Wednesday, October 28, 2015


              Frankenstein is undoubtedly one of if not the most recognizable creatures to haunt the big and little screen. The make-up used in the Universal Frankenstein films is still associated with Frankenstein’s monster despite numerous adaptions during the silent era and throughout the proceeding decades. One would be hard pressed to find a media that Frankenstein’s creature has not impacted in some way. From movies, comic books, models, toys, television, lunch boxes and breakfast cereal, Frankenstein’s creature has had perhaps the longest and most substantial impact of any fictional character in history. 
Frankenstein first lurched into the public imagination in 1818 making him the oldest of the Universal monsters and even after 200 years on the prowl there is no indication the he is losing his foothold in the horror realm. It is for this reason that Frankenstein’s creature is considered by many horror fans to be the king of monsters. Although Frankenstein 1931 was not the first horror film produced, it’s success at the box office  as well as the success of Dracula released earlier the same year that made Universal Studios leader in the Horror genre during the 30’s and 40’s.   
     “The monster not only gave me recognition as an actor it created for me a certain niche, which has given me a career” Boris Karloff once said of Frankenstein's creature.

In late 1931 in darken movie theaters across America, audiences watched as Edward Van Sloan, who plays Dr. Waldman in the film, steps from behind a closed curtain and gives a friendly warning to the audience:
“How do you do? Mr. Carl Laemmle [the producer] feels it would be a little unkind to present this picture without just a word of friendly warning. We are about to unfold the story of Frankenstein, a man of science who sought to create a man after his own image without reckoning upon God. It is one of the strangest tales ever told. It deals with the two great mysteries of creation - life and death. I think it will thrill you. It may shock you. It might even - horrify you. So if any of you feel that you do not care to subject your nerves to such a strain, now's your chance to - uh, well, we warned you.”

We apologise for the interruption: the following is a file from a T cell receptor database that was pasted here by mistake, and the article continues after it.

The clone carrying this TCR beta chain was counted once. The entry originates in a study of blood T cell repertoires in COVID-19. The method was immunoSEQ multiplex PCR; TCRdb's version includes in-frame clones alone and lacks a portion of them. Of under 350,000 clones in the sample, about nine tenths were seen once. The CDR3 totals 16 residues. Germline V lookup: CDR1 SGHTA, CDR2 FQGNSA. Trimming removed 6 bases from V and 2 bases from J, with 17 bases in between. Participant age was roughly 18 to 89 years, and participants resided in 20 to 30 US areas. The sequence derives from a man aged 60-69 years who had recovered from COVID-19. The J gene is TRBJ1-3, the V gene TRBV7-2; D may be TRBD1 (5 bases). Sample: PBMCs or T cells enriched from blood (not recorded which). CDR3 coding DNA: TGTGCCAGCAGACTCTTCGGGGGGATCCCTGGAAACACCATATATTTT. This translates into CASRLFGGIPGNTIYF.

This short monologue set the tone for the film. Shocking?  Horrifing? It certainly was at the time. Riding on the heels of Dracula's box office success, James Whale's Frankenstein, starring ColinClive, Mae Clarke, John Boles and Boris Karloff as the monster opened on 4 November 1931. Critics praise the film and moviegoers flocked to the theaters earning Universal Studios huge profits. It was voted one of the best films of the year by the New York Times and earned Universal Pictures millions while the production cost was only $ 262,000. Although not the first horror film by any means, it would be the film that would have the longest and deepest impact on the horror genre. There would be many more films to follow none of which would have the impact that Frankenstein had had. Now nearly a century later Frankenstein is considered one of the best films of 1931.

In 1930 Universal Pictures bought the rights to the play Frankenstein written by Peggy Webling which was adapted from the novel by Mary Shelley for a whopping $20,000 plus 1 percent of the worldwide gross, this of course was during the beginning of the Great Depression when the average income was under $2000.00 per year. It was writers Francis Faragoh, Garret Fort, John Balderston, Robert Florey and John Russel who turned the play into one of the most chilling screenplays of the 1930s. Robert Florey and John Russel did not receive them credit for their contributions in writing the screenplay.
It took three and a half hours to apply the monsters makeup, which according to Karloff was a very painful ordeal. Originally Bela Lugosi was approached to play Frankenstein's creature. However after several makeup tests and intense negotiations Lugosi decided to decline the role. It should be noted that the role that Lugosi was offered was an entirely different from the role Karloff would accept. At the time Lugosi was offered the part the final script had not been completed and at that time Frankenstein's creature was simply a mindless killing machine. Lugosi upon declining the role stated "I was a star my country and I will not be a scarecrow over here." However in 1943 Lugosi would play the role of Frankenstein's creature in Frankenstein meets the Wolf Man.
Frankenstein is unique in that there is no clear-cut hero or villain for that matter. It is Henry Frankenstein's blind determination that leads him to construct a creature he cannot control. When Henry Frankenstein turns his back on the being he has brought to life, the creature finds himself thrust into a world that he does not understand and is totally unprepared for. The creature although enormous in stature and strength is lacking the intellectual and emotional maturity to interact with society. Frankenstein's monster not only becomes the villain but also the victim. Although he had no speaking parts in the film Karloff did a tremendous job projecting the creature's fear and frustration. Karloff’s performance earned him critical praise, legions of fans and launched the career that would last for decades.

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